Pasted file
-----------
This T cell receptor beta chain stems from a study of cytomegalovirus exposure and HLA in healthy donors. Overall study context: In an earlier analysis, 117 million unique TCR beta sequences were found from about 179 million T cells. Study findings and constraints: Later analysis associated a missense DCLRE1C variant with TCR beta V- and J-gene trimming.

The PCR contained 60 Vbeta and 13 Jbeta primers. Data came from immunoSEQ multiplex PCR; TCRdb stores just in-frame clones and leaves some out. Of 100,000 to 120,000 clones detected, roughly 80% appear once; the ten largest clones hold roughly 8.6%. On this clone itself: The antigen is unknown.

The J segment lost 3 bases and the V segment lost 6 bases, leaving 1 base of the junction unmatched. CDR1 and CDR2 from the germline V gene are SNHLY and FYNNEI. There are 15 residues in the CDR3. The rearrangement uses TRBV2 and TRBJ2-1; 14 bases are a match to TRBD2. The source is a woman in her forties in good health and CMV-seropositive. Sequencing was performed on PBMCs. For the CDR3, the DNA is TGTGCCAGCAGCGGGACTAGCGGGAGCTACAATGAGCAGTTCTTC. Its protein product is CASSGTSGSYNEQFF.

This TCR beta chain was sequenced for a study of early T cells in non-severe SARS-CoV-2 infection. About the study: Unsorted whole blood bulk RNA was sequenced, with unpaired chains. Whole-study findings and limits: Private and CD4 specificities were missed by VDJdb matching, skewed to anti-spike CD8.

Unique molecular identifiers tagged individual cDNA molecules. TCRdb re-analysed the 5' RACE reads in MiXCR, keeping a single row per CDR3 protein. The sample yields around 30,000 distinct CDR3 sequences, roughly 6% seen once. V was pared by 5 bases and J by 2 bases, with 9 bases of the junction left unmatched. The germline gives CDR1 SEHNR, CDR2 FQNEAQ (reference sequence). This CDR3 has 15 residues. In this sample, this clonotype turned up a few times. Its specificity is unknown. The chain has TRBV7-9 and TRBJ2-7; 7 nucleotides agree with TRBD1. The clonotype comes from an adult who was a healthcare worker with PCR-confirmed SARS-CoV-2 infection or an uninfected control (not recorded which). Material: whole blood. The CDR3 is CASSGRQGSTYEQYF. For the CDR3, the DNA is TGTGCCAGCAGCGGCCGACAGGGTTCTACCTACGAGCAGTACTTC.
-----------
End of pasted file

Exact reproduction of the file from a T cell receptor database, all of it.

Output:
This T cell receptor beta chain stems from a study of cytomegalovirus exposure and HLA in healthy donors. Overall study context: In an earlier analysis, 117 million unique TCR beta sequences were found from about 179 million T cells. Study findings and constraints: Later analysis associated a missense DCLRE1C variant with TCR beta V- and J-gene trimming.

The PCR contained 60 Vbeta and 13 Jbeta primers. Data came from immunoSEQ multiplex PCR; TCRdb stores just in-frame clones and leaves some out. Of 100,000 to 120,000 clones detected, roughly 80% appear once; the ten largest clones hold roughly 8.6%. On this clone itself: The antigen is unknown.

The J segment lost 3 bases and the V segment lost 6 bases, leaving 1 base of the junction unmatched. CDR1 and CDR2 from the germline V gene are SNHLY and FYNNEI. There are 15 residues in the CDR3. The rearrangement uses TRBV2 and TRBJ2-1; 14 bases are a match to TRBD2. The source is a woman in her forties in good health and CMV-seropositive. Sequencing was performed on PBMCs. For the CDR3, the DNA is TGTGCCAGCAGCGGGACTAGCGGGAGCTACAATGAGCAGTTCTTC. Its protein product is CASSGTSGSYNEQFF.

This TCR beta chain was sequenced for a study of early T cells in non-severe SARS-CoV-2 infection. About the study: Unsorted whole blood bulk RNA was sequenced, with unpaired chains. Whole-study findings and limits: Private and CD4 specificities were missed by VDJdb matching, skewed to anti-spike CD8.

Unique molecular identifiers tagged individual cDNA molecules. TCRdb re-analysed the 5' RACE reads in MiXCR, keeping a single row per CDR3 protein. The sample yields around 30,000 distinct CDR3 sequences, roughly 6% seen once. V was pared by 5 bases and J by 2 bases, with 9 bases of the junction left unmatched. The germline gives CDR1 SEHNR, CDR2 FQNEAQ (reference sequence). This CDR3 has 15 residues. In this sample, this clonotype turned up a few times. Its specificity is unknown. The chain has TRBV7-9 and TRBJ2-7; 7 nucleotides agree with TRBD1. The clonotype comes from an adult who was a healthcare worker with PCR-confirmed SARS-CoV-2 infection or an uninfected control (not recorded which). Material: whole blood. The CDR3 is CASSGRQGSTYEQYF. For the CDR3, the DNA is TGTGCCAGCAGCGGCCGACAGGGTTCTACCTACGAGCAGTACTTC.